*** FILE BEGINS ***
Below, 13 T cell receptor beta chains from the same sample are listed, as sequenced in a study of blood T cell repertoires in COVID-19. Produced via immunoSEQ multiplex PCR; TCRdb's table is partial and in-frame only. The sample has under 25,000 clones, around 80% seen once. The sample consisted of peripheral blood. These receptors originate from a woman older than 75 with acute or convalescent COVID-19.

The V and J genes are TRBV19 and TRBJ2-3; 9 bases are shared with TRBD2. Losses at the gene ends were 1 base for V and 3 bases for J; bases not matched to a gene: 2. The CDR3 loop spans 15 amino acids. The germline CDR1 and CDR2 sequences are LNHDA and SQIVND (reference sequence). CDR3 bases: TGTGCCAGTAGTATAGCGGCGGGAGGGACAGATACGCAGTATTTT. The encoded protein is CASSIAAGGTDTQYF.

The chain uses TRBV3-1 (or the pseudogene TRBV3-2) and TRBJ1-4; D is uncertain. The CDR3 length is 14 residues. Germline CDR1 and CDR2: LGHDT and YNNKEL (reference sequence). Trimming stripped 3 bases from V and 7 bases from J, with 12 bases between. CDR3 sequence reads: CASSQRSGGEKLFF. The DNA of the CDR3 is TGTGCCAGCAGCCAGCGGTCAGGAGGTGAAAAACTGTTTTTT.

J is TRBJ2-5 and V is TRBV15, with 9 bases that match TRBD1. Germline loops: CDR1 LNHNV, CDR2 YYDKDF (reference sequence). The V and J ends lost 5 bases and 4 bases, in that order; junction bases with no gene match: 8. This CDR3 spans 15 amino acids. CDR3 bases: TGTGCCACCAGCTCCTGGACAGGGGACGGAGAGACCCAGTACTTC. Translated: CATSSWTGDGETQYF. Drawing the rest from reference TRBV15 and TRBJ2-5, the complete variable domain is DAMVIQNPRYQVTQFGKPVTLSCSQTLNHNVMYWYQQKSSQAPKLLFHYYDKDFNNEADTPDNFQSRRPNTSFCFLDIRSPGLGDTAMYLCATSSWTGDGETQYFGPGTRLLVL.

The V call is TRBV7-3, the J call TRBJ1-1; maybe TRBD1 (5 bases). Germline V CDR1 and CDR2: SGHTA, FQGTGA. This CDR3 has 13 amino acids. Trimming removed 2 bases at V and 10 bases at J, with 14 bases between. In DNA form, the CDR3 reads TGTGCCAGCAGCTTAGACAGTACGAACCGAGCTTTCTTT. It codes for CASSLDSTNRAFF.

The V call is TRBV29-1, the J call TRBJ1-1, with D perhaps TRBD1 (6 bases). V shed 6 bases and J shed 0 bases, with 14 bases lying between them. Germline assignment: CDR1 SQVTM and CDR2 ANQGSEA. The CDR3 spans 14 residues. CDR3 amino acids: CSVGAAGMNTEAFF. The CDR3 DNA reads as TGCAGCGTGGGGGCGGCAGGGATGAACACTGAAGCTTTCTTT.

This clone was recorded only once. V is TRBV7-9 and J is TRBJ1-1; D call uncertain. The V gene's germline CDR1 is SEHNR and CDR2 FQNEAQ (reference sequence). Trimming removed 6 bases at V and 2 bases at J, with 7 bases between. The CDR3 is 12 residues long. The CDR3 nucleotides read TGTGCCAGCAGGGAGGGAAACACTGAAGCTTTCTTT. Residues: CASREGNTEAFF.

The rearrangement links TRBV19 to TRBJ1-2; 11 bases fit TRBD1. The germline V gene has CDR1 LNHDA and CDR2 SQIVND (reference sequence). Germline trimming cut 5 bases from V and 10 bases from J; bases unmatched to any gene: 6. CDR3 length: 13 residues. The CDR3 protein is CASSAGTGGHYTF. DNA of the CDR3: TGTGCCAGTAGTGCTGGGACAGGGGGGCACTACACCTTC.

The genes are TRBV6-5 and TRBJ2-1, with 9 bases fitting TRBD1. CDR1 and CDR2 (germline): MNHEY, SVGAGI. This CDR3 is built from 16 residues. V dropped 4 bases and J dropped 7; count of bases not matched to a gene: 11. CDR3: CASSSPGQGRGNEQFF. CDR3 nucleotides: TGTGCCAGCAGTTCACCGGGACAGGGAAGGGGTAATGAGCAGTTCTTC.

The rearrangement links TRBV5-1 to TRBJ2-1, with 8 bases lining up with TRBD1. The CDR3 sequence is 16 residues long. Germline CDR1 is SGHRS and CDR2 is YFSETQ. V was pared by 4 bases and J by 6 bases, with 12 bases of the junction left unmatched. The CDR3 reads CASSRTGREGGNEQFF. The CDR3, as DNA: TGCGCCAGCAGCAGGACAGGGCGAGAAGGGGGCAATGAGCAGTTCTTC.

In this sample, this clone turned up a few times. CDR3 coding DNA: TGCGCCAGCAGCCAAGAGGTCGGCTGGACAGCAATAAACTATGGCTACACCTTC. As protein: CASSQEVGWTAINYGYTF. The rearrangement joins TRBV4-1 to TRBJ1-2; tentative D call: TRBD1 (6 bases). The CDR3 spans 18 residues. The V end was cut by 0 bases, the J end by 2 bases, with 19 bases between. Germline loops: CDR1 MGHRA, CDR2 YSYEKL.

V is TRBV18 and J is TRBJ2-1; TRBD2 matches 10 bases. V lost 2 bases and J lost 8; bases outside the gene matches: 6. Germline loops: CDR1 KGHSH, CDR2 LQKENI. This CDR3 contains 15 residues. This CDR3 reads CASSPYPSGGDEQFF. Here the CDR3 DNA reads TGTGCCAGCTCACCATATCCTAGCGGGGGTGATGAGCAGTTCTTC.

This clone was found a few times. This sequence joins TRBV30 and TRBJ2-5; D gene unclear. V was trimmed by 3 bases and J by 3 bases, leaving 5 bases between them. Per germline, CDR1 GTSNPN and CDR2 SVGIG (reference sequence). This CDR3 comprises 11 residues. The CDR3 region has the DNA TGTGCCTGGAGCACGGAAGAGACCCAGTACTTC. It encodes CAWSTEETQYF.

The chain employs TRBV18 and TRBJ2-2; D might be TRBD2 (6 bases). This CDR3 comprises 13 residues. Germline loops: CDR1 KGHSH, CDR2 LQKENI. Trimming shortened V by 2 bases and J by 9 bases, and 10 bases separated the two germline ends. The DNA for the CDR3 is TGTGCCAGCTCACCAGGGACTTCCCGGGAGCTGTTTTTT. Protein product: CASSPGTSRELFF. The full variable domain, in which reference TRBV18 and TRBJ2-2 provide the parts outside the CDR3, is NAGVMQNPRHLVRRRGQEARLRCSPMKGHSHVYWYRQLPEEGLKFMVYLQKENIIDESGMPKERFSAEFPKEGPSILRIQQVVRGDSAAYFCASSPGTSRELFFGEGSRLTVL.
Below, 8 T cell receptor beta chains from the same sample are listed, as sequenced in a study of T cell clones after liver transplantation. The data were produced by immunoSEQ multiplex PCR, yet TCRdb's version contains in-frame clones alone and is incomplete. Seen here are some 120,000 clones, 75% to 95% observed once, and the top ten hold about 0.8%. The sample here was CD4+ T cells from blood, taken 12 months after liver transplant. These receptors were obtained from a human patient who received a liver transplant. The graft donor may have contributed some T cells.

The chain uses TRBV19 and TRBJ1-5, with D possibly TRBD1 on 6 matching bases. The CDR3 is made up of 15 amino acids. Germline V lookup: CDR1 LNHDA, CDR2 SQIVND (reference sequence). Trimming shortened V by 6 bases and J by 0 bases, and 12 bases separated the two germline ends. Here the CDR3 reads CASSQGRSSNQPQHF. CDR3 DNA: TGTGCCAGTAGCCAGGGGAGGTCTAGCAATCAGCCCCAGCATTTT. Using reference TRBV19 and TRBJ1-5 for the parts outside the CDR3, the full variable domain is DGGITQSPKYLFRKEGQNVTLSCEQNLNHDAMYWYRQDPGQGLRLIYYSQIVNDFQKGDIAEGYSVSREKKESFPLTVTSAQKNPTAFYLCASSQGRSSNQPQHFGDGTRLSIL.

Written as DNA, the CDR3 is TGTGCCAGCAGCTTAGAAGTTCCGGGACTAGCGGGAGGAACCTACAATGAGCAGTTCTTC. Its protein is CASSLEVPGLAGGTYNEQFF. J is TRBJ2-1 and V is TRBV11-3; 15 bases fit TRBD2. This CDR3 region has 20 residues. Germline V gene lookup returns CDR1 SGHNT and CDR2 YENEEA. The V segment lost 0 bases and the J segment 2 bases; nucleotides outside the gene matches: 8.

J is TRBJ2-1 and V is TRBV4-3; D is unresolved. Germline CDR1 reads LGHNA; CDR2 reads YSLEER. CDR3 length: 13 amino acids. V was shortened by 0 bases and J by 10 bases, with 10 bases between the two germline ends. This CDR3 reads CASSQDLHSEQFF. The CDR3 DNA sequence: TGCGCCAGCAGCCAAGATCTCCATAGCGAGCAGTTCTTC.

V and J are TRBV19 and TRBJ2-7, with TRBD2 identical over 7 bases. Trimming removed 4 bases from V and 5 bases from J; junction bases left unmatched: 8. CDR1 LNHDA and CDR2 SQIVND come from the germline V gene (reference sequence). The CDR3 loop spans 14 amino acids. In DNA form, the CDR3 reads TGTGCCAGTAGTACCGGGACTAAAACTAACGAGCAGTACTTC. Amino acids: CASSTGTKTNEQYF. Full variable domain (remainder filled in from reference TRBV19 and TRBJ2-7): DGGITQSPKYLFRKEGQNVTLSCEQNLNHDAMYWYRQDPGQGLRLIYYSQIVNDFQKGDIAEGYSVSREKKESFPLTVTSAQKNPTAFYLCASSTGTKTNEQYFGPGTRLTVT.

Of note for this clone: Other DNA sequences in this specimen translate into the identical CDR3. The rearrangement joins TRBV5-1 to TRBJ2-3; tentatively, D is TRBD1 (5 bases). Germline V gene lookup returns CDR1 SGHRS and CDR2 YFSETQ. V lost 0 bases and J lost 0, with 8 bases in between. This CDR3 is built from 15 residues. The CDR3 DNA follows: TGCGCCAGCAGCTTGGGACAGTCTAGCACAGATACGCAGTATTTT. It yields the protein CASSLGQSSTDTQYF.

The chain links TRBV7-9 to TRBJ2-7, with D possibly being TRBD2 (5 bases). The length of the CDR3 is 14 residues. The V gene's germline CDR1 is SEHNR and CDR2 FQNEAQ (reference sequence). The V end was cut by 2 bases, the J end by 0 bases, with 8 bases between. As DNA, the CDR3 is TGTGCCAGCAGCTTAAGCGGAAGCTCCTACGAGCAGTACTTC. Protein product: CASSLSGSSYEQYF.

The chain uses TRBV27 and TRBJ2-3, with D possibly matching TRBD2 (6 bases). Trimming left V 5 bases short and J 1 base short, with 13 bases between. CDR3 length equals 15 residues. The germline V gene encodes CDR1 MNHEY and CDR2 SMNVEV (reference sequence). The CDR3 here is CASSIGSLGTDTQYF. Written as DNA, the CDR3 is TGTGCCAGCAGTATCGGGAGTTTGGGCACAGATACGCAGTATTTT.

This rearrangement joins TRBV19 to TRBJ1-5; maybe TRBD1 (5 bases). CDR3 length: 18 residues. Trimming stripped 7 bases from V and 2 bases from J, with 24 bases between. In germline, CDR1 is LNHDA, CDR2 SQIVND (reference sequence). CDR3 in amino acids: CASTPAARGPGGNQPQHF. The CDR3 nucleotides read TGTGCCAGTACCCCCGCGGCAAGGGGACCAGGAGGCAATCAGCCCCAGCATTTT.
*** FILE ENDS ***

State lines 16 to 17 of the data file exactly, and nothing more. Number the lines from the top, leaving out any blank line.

The chain uses TRBV19 and TRBJ1-5, with D possibly TRBD1 on 6 matching bases. The CDR3 is made up of 15 amino acids. Germline V lookup: CDR1 LNHDA, CDR2 SQIVND (reference sequence). Trimming shortened V by 6 bases and J by 0 bases, and 12 bases separated the two germline ends. Here the CDR3 reads CASSQGRSSNQPQHF. CDR3 DNA: TGTGCCAGTAGCCAGGGGAGGTCTAGCAATCAGCCCCAGCATTTT. Using reference TRBV19 and TRBJ1-5 for the parts outside the CDR3, the full variable domain is DGGITQSPKYLFRKEGQNVTLSCEQNLNHDAMYWYRQDPGQGLRLIYYSQIVNDFQKGDIAEGYSVSREKKESFPLTVTSAQKNPTAFYLCASSQGRSSNQPQHFGDGTRLSIL.

Written as DNA, the CDR3 is TGTGCCAGCAGCTTAGAAGTTCCGGGACTAGCGGGAGGAACCTACAATGAGCAGTTCTTC. Its protein is CASSLEVPGLAGGTYNEQFF. J is TRBJ2-1 and V is TRBV11-3; 15 bases fit TRBD2. This CDR3 region has 20 residues. Germline V gene lookup returns CDR1 SGHNT and CDR2 YENEEA. The V segment lost 0 bases and the J segment 2 bases; nucleotides outside the gene matches: 8.